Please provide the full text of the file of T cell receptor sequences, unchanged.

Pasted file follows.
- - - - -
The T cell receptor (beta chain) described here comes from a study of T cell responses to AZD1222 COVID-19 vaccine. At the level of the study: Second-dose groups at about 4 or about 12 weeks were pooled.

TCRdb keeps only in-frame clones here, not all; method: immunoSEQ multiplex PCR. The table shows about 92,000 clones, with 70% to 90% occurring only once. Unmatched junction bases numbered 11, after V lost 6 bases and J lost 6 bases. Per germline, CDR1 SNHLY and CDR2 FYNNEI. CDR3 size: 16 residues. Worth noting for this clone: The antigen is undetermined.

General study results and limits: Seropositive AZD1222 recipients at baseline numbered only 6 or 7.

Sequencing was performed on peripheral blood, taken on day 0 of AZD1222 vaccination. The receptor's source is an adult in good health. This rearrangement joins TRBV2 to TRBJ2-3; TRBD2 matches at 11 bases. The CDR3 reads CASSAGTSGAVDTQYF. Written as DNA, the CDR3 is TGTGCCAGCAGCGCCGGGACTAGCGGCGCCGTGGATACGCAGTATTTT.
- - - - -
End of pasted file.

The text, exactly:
The T cell receptor (beta chain) described here comes from a study of T cell responses to AZD1222 COVID-19 vaccine. At the level of the study: Second-dose groups at about 4 or about 12 weeks were pooled.

TCRdb keeps only in-frame clones here, not all; method: immunoSEQ multiplex PCR. The table shows about 92,000 clones, with 70% to 90% occurring only once. Unmatched junction bases numbered 11, after V lost 6 bases and J lost 6 bases. Per germline, CDR1 SNHLY and CDR2 FYNNEI. CDR3 size: 16 residues. Worth noting for this clone: The antigen is undetermined.

General study results and limits: Seropositive AZD1222 recipients at baseline numbered only 6 or 7.

Sequencing was performed on peripheral blood, taken on day 0 of AZD1222 vaccination. The receptor's source is an adult in good health. This rearrangement joins TRBV2 to TRBJ2-3; TRBD2 matches at 11 bases. The CDR3 reads CASSAGTSGAVDTQYF. Written as DNA, the CDR3 is TGTGCCAGCAGCGCCGGGACTAGCGGCGCCGTGGATACGCAGTATTTT.